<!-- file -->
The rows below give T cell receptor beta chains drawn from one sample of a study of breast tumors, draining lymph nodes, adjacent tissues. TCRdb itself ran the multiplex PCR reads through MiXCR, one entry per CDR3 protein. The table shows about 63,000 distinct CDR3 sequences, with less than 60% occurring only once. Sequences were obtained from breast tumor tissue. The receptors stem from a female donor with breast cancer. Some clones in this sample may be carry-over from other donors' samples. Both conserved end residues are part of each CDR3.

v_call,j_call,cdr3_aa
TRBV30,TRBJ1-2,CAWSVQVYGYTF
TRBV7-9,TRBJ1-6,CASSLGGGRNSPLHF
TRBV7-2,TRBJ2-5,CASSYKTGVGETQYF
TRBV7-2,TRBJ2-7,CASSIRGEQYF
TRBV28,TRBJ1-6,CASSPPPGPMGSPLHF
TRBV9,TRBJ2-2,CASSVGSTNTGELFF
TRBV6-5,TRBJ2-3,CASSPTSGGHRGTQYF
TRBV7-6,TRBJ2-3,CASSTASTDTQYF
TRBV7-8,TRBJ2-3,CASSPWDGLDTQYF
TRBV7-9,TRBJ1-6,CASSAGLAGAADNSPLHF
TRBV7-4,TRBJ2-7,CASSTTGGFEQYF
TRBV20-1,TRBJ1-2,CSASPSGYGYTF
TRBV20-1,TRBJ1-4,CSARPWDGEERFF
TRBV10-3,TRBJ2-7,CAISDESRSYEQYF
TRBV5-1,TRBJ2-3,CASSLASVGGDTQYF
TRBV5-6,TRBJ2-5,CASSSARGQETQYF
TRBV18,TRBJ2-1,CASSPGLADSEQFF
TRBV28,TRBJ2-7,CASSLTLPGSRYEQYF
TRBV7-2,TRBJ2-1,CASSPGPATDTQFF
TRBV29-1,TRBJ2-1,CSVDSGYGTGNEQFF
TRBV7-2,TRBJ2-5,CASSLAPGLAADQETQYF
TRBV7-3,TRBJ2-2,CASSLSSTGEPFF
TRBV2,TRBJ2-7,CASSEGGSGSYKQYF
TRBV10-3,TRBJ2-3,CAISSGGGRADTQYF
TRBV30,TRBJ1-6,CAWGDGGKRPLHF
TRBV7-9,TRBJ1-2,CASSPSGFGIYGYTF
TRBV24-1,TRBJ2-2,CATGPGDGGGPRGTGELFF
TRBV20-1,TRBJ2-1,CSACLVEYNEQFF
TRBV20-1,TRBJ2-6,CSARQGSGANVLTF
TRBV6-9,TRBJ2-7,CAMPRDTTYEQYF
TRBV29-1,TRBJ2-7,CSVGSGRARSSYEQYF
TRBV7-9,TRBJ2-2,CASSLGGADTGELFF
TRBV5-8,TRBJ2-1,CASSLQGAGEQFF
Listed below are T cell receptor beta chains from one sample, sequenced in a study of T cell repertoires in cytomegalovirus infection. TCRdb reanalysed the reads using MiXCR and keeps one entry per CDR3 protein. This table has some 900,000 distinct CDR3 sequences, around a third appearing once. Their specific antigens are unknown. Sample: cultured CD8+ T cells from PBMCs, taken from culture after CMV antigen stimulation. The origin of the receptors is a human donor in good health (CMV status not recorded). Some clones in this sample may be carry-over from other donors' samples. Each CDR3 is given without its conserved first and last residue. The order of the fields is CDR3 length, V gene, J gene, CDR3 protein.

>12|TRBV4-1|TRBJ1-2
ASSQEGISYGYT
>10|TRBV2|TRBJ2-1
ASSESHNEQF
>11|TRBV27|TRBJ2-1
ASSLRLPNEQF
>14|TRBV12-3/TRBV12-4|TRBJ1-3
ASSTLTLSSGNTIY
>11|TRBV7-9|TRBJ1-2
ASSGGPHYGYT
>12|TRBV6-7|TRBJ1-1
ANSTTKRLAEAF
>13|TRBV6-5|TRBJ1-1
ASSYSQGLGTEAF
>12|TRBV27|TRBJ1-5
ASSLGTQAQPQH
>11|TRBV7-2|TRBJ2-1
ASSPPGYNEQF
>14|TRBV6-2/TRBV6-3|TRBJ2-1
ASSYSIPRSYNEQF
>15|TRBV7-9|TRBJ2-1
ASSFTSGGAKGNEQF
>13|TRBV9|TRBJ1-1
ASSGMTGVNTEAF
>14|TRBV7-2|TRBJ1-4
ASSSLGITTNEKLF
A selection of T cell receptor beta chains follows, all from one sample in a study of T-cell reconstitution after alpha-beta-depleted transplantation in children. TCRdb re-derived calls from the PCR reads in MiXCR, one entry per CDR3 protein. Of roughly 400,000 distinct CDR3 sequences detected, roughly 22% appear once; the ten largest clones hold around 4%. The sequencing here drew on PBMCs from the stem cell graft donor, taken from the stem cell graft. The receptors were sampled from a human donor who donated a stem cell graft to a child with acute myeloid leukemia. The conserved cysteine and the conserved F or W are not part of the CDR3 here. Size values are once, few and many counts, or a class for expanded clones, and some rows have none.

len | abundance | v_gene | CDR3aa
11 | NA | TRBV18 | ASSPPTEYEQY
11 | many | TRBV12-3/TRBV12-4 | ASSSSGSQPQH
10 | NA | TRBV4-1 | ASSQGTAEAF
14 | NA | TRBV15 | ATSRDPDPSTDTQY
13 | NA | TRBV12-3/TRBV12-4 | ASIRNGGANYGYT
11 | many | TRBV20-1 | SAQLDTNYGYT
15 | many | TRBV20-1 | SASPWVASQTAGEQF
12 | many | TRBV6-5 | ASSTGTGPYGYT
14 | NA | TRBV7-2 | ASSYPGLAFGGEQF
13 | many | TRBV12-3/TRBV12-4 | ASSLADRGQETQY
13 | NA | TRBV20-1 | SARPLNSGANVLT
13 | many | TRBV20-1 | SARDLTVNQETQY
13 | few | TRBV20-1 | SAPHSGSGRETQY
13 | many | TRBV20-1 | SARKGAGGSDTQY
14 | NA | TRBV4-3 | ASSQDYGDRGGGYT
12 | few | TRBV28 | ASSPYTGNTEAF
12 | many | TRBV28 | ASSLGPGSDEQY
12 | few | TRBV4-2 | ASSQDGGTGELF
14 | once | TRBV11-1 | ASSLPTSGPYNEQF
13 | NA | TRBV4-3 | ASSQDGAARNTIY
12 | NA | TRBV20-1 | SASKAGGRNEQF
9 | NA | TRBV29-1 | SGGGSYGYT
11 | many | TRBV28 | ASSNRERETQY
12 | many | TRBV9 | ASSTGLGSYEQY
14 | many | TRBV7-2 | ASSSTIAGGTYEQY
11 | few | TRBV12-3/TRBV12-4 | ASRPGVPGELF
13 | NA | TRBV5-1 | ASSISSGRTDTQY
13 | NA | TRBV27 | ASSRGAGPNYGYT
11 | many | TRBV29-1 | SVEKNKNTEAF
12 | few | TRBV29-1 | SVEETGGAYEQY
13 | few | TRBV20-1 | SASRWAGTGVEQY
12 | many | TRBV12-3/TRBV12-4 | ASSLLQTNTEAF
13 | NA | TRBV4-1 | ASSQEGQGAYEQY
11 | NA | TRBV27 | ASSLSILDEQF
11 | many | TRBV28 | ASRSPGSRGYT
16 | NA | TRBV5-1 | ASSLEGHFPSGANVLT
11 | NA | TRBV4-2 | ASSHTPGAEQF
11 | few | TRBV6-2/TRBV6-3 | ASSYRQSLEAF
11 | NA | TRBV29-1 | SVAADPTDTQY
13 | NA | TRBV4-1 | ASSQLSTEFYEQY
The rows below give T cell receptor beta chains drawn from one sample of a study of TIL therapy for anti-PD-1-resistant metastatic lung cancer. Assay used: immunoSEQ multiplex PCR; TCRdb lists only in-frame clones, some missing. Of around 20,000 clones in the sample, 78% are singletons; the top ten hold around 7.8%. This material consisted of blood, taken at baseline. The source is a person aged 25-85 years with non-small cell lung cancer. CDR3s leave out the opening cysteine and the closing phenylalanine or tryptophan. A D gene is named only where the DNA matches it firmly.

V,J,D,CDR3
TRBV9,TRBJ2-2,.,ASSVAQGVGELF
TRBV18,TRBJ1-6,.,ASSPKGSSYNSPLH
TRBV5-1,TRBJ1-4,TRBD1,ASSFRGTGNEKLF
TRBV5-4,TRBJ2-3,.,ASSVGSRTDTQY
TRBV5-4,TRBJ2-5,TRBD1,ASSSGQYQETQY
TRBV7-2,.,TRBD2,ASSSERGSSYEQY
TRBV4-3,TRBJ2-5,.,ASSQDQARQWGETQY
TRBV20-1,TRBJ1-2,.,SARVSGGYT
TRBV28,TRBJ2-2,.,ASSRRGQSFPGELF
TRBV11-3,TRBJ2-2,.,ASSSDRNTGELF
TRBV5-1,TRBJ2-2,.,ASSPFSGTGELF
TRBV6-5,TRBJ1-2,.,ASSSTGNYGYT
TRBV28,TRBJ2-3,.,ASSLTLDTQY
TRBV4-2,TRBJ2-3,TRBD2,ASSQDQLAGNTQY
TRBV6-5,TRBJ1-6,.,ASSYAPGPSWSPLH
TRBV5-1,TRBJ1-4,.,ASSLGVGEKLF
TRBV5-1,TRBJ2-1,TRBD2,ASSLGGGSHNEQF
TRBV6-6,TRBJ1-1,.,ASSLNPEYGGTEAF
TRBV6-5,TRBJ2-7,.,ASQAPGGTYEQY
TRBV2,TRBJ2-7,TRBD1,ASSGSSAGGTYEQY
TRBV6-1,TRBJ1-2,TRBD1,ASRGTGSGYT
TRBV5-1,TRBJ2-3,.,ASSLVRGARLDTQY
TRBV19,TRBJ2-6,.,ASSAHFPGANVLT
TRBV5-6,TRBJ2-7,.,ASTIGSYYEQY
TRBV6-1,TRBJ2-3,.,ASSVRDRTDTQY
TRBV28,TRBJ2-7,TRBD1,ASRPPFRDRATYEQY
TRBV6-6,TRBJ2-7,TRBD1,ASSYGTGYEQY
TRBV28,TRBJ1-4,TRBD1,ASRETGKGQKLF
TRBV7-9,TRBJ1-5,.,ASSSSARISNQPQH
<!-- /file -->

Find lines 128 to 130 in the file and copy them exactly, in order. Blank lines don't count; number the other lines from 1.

TRBV5-1,TRBJ2-3,.,ASSLVRGARLDTQY
TRBV19,TRBJ2-6,.,ASSAHFPGANVLT
TRBV5-6,TRBJ2-7,.,ASTIGSYYEQY